In a bid to make better mRNA vaccines, BioNTech enters into an alliance with Matinas

Billions of Covid-19 vaccines made with BioNTech’s messenger RNA technology have been administered around the world, each dosed as an intramuscular injection into the arm. BioNTech is looking for ways to improve mRNA vaccines, and the German company is reaching across the Atlantic Ocean to partner with a biopharmaceutical company whose proprietary technology could improve many aspects of mRNA vaccines , including the potential for oral formulations.

BioNTech on Monday announced a research collaboration with Bedminster, New Jersey-based Matinas BioPharma. The alliance will evaluate how Matinas’ proprietary drug delivery technology can be applied to BioNTech’s mRNA vaccines. In addition to its Covid vaccine, BioNTech’s pipeline includes mRNA vaccine programs for shingles, influenza, cancer and more. The specific vaccines covered by the Matinas deal were not disclosed.

BioNTech’s mRNA vaccines use lipid nanoparticles to protect their genetic cargoes and deliver them into cells. The fragility of mRNA requires an ultra-cold chain to store and distribute these vaccines throughout the supply chain. These lipids also introduce a risk of toxicity which makes them unsuitable for chronic use.

Matinas injects molecules into cells through its proprietary lipid nanocrystal (LNC) delivery platform. The technology encapsulates chemical and biological payloads in phospholipids. The company says its platform can handle a range of payloads, such as nucleic acids, antisense oligonucleotides, proteins, and small molecules. Matinas says the stability of its CNLs obviates the need for extreme storage temperatures in the cold chain. Other key characteristics include the ability to convert LNCs into orally administered drugs and a neutral composition that is unlikely to elicit an immune response. These characteristics remain elusive for products that employ the delivery of adeno-associated virus or lipid nanoparticles. In addition to oral delivery, Matinas also claims that its technology can be used for intravenous or intranasal drug delivery. Matinas holds an exclusive worldwide license for Rutgers University’s LNC platform.

Matinas says its technology can be used to protect molecules as they circulate through the body, and also to deliver them effectively to target cells. The technology can produce oral versions of drugs that are currently only available in intravenous formulations, as well as safer versions of drugs that are currently limited in toxicity. Matinas’ drug pipeline has two small molecule anti-infective drug candidates: MAT2203 is an oral version of the antifungal drug amphotericin B; MAT2501 is an oral version of the antibiotic amikacin.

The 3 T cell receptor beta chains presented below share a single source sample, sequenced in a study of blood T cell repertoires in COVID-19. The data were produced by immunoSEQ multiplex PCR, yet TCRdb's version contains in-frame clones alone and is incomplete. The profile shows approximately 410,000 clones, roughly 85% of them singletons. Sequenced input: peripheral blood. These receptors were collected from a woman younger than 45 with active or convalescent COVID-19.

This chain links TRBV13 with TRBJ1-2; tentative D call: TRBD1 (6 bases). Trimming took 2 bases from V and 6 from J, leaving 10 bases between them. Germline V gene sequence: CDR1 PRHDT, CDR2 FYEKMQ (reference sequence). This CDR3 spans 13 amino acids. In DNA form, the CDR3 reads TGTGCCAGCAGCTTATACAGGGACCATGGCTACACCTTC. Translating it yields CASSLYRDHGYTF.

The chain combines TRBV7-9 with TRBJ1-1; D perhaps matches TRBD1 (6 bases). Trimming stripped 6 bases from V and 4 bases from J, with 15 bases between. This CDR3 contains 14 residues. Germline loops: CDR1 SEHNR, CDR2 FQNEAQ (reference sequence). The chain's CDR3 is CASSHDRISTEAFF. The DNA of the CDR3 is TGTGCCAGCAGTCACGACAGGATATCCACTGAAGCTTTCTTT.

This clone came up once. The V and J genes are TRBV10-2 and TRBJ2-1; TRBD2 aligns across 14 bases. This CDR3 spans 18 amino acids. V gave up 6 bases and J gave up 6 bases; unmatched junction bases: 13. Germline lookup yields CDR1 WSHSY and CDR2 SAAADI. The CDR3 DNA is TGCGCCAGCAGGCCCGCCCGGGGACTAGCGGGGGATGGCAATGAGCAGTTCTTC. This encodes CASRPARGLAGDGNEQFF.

Matinas technology shows its potential under a different alliance. In 2019, Matinas began a collaboration with Roche’s subsidiary, Genentech, focused on evaluating formulations of several of that company’s compounds using LNC technology. The initial agreement covered up to three Genentech compounds for in vitro testing. Of the two completed programs, each demonstrated successful delivery of LNC-formulated small molecules and oligonucleotides into cells without associated toxicity, Matinas said in its annual report. The agreement has been extended through 2022 and Genentech is evaluating a third proprietary compound to supply Matinas for testing. The biotech said it expects additional data from this program in 2022.

BioNTech and Matinas did not disclose many financial details about the collaboration, except to say that Matinas will receive an upfront payment and exclusive access fees from BioNTech, as well as research funding. In a regulatory filing by Matinas, the company said it would receive an exclusivity fee of $2.75 million from BioNTech. The two companies have also entered into discussions on a licensing agreement for Matinas’ lipid nanocrystal technology.

“Achieving strong immune responses with low doses is crucial in the development of well-tolerated and highly effective vaccines. This can be achieved with the right technology that enables targeted delivery of vaccines,” said BioNTech CEO Ugur Sahin, in a prepared statement, “Matinas’ LNC platform demonstrates encouraging capabilities for intracellular delivery, including the possibility of oral delivery.”

Photo by Flickr user Marco Verch via Creative Commons license

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